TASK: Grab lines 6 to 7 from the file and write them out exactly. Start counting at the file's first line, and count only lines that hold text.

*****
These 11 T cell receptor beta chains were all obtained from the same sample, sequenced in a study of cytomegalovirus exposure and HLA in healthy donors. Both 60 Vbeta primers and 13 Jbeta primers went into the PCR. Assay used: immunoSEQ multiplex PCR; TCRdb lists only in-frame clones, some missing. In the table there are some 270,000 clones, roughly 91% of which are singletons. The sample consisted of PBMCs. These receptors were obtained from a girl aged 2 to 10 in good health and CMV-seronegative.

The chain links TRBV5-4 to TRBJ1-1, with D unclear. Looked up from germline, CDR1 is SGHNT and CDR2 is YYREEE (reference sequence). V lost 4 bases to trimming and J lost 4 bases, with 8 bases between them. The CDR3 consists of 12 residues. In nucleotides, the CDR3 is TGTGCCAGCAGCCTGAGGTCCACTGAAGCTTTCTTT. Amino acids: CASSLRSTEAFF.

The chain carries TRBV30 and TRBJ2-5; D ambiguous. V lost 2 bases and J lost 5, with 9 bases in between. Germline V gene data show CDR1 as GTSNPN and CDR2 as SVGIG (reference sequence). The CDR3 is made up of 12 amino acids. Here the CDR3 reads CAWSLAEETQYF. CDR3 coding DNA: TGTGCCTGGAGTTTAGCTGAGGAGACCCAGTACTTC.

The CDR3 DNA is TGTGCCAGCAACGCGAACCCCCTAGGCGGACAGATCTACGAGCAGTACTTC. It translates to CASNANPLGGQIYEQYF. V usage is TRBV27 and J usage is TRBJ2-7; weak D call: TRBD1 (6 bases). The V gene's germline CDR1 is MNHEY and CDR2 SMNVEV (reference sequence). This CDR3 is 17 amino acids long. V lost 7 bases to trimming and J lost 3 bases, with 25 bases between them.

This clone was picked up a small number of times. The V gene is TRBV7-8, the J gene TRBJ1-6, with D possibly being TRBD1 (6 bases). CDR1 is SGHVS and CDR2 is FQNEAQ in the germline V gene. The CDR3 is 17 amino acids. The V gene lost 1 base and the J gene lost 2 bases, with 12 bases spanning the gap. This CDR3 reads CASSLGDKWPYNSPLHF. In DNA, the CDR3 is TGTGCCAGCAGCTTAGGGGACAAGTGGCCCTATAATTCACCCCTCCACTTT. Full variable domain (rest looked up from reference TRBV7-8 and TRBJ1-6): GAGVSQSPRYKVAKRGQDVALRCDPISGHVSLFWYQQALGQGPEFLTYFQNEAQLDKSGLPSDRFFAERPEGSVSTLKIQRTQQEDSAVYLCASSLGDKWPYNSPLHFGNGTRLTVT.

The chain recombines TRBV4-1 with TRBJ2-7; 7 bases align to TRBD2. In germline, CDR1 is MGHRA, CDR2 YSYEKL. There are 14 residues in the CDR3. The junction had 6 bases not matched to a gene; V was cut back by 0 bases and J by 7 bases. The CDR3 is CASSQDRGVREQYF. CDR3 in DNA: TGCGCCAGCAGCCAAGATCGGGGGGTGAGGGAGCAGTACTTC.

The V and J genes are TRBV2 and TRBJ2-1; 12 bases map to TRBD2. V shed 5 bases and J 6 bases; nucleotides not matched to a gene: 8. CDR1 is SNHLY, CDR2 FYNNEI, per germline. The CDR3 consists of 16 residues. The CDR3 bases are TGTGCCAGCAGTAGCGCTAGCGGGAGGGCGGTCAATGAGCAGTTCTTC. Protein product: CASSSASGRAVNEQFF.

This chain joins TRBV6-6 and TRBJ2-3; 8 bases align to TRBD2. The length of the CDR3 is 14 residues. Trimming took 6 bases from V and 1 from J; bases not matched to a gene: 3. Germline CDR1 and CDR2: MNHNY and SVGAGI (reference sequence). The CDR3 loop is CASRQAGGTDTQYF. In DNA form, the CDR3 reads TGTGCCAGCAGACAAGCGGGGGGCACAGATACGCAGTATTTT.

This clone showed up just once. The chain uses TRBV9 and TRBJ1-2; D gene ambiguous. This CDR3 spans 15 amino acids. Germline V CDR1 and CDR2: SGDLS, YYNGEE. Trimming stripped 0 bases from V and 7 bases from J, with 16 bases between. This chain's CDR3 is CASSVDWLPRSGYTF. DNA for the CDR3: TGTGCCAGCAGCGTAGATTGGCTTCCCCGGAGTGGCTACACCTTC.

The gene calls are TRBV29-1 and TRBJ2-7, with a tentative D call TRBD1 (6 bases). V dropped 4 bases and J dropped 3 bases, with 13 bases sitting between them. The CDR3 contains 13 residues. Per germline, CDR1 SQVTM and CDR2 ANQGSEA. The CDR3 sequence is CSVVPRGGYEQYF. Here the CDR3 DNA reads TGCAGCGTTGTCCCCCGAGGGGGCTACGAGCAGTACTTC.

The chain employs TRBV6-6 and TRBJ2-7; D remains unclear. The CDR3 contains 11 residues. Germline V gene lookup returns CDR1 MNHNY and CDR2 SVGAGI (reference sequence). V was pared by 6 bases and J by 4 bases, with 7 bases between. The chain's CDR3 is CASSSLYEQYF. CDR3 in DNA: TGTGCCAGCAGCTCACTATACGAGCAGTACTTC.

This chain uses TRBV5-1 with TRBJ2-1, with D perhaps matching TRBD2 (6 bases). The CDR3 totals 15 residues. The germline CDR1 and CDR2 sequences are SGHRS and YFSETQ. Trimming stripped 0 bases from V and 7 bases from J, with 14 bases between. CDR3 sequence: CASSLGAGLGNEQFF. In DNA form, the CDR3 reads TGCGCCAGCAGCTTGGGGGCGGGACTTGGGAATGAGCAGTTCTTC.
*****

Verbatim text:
The chain recombines TRBV4-1 with TRBJ2-7; 7 bases align to TRBD2. In germline, CDR1 is MGHRA, CDR2 YSYEKL. There are 14 residues in the CDR3. The junction had 6 bases not matched to a gene; V was cut back by 0 bases and J by 7 bases. The CDR3 is CASSQDRGVREQYF. CDR3 in DNA: TGCGCCAGCAGCCAAGATCGGGGGGTGAGGGAGCAGTACTTC.

The V and J genes are TRBV2 and TRBJ2-1; 12 bases map to TRBD2. V shed 5 bases and J 6 bases; nucleotides not matched to a gene: 8. CDR1 is SNHLY, CDR2 FYNNEI, per germline. The CDR3 consists of 16 residues. The CDR3 bases are TGTGCCAGCAGTAGCGCTAGCGGGAGGGCGGTCAATGAGCAGTTCTTC. Protein product: CASSSASGRAVNEQFF.